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The day book. (Chicago, Ill.) 1911-1917, May 28, 1914, NOON EDITION, Image 18

Image and text provided by University of Illinois at Urbana-Champaign Library, Urbana, IL

Persistent link: http://chroniclingamerica.loc.gov/lccn/sn83045487/1914-05-28/ed-1/seq-18/

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A PIECE OF TIN
By John Gregg.
(Copyright by W. G. Chapman.)
A dusty piece of tin-plate, one side
of which bore the legend", "Tompkins
Avenue !"
Carol Marston, the young lawyer,
looked at it idly. It was lying in a
dry ditch beside the roadway, on the
outskirts of the town. Some prowling
dog had probably unearthed it from
JJiJfpgJl.W.
f pS fyreti3
"What D'You Mean?"
the six inches of soil in which it had
lain for years.
The discovery seemed not of the
smallest importance. Marston had
long since dismissed it from his mind
when he had a call from pretty Elsie
Vincent.
"Sit down, Miss Vmcent." he said,
offering her a chair He knew her by
sight, although they had never spok-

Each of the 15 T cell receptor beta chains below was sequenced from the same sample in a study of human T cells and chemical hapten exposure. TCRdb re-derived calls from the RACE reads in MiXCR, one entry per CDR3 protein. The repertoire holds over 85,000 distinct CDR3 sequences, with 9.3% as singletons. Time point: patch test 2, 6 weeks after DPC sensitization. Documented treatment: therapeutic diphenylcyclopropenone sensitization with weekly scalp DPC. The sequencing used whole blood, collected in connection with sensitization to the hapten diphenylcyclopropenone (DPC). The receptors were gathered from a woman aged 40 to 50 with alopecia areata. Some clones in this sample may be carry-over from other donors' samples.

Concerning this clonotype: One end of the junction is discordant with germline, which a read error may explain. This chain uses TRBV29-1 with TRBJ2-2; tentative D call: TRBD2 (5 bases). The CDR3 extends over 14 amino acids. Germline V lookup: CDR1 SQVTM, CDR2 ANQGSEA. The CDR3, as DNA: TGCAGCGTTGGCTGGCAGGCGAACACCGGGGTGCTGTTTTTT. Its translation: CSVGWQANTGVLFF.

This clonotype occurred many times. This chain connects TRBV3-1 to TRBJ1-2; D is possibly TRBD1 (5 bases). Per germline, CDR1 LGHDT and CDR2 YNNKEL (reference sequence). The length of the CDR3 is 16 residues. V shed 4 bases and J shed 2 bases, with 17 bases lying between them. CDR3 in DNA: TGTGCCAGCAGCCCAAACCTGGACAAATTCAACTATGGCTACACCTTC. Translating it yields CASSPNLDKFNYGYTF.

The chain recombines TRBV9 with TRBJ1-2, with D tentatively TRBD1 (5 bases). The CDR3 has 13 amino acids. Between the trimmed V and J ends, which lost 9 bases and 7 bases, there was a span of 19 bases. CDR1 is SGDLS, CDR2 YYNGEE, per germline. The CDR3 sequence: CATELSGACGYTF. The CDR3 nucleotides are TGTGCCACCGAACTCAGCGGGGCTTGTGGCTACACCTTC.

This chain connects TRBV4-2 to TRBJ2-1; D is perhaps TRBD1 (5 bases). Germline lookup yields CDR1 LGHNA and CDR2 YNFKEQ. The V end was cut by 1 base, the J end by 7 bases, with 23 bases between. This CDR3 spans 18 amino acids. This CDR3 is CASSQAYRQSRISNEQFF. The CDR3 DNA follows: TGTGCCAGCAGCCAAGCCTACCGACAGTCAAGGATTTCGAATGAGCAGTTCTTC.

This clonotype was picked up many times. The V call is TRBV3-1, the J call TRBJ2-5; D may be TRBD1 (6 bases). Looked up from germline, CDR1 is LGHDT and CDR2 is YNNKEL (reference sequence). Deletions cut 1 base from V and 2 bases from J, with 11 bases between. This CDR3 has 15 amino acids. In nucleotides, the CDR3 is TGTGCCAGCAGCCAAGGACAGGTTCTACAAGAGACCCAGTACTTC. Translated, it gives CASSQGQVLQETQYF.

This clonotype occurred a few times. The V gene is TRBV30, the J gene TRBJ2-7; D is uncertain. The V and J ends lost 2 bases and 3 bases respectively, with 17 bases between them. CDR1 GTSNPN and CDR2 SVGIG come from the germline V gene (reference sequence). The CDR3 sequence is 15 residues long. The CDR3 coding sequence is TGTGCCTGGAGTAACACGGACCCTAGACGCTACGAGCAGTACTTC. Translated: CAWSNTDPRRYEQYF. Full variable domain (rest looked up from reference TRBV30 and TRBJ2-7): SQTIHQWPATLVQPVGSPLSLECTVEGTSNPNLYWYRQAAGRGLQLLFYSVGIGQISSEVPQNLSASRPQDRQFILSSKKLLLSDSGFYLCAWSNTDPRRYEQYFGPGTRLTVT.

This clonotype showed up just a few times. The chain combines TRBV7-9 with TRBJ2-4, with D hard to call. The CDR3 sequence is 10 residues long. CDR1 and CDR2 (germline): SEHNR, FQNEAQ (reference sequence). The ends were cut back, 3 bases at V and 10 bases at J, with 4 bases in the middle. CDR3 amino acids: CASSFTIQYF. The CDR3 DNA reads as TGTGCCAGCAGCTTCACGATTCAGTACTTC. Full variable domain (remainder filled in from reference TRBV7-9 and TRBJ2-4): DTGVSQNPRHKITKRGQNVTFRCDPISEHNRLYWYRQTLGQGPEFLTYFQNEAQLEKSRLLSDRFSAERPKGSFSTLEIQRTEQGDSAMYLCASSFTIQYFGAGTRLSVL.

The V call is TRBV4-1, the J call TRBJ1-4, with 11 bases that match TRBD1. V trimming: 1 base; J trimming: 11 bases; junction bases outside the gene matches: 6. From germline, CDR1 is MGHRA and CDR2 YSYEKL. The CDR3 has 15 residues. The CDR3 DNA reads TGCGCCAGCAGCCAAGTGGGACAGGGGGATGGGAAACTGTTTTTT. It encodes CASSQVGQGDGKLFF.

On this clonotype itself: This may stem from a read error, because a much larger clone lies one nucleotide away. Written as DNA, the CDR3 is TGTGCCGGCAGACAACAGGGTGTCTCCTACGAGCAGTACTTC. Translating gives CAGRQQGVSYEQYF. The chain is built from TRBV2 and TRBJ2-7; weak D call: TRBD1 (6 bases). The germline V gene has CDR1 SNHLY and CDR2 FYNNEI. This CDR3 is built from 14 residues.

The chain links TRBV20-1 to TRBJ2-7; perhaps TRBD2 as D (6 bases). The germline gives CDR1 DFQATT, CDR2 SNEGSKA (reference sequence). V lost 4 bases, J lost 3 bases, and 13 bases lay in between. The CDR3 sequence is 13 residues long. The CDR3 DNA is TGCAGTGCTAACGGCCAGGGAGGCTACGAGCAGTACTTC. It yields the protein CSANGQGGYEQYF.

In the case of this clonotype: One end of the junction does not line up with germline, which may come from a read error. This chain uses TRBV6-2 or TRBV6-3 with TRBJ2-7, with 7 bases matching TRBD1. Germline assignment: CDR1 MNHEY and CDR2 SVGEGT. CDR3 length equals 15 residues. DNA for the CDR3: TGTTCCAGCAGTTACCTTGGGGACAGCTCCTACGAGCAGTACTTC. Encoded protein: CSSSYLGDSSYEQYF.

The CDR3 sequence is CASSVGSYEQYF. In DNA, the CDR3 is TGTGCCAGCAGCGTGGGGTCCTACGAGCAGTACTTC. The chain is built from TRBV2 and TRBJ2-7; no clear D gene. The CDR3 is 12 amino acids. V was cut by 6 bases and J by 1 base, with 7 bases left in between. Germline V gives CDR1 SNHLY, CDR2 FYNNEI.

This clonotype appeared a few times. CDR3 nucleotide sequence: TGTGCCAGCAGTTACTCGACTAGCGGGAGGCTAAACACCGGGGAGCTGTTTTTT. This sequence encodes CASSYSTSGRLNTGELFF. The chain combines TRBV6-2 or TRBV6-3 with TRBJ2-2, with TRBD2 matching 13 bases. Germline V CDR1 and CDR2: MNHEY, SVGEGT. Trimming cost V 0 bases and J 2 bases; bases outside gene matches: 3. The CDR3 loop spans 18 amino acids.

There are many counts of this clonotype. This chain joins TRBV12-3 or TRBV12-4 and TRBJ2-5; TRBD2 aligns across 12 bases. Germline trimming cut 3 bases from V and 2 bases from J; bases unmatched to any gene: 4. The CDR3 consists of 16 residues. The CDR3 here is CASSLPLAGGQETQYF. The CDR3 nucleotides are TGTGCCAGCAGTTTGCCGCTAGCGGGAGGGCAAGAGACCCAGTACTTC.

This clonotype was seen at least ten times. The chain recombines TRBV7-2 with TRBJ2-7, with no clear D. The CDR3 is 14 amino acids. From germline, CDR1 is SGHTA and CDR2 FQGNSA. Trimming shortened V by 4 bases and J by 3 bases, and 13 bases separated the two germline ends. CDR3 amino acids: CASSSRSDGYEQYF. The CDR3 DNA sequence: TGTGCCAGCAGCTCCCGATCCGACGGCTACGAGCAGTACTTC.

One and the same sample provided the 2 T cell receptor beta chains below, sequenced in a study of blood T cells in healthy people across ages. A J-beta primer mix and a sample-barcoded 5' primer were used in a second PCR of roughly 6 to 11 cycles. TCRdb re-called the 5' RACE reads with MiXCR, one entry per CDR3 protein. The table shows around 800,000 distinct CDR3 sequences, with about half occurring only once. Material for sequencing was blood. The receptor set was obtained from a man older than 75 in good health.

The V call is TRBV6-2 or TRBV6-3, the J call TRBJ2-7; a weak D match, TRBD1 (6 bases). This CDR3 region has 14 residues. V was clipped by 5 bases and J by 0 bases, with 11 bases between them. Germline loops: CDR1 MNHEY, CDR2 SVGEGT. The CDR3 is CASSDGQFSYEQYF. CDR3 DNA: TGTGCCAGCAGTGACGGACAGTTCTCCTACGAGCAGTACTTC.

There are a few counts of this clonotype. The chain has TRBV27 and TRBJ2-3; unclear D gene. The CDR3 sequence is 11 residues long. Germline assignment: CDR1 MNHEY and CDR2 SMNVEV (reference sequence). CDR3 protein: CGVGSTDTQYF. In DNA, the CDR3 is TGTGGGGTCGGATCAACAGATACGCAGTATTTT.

i
I en to each other. "What can I do for
you?"
"I want to bring a suit against the
Richards company," answered Miss
Vincent. "They engaged me by the
month as telephone operator in their
new apartment house at New avenue
and Seventh street, and dismissed me
on the seventh with a week's pay be
cause they-are cutting out the serv
ice." '
"Well, you seem to have a clear
case, Miss Vincent," said the young
lawyer, after he had Jearned some
further particulars. The flagrant
meanness of the action stung him.
Old Sol Richards had the reputation
of being the meanest man in town;
but this was worse than anything he
had done, for Lewis Vincent had
started him in business, twenty years
before.
Lewis -Vincent had died when Elsie
was a baby. He had once been weal
thy, but had backed a note for Rich
ards, and when he died it was found
that all the property had to go to
meet it, Richards being insolvent.
The man had become wealthy since
then, but he had never repaid the
money, and there was no legal claim
on him.
"And I just mean to get this forty
five dollars out of the old skinflint,"
said Elsie to Carol Marston. "Just to
show him what I think of him. Now,
why is it, if I have a clear case, no
other lawyer will take it?"
"You have tried?" inquired Carol.
"Yes,'f the girl admitted. "You see,
Mr. Marston " here she blushed
prettily "you seemed so ypung."
Carol smiled rather grimly. "I
guess they are all afraid of Richards,"
he said. "That's why. He is a man of
considerable influence, you know.
But I will take your case and win it,
too."
"And I have a lot at the corner of
Tompkins avenue and Seventh
street," the girl confided "so I can
pay you by selling that. .It is all fath
er had to leave me, and it isn't worth
more than a couple of hundred dol-

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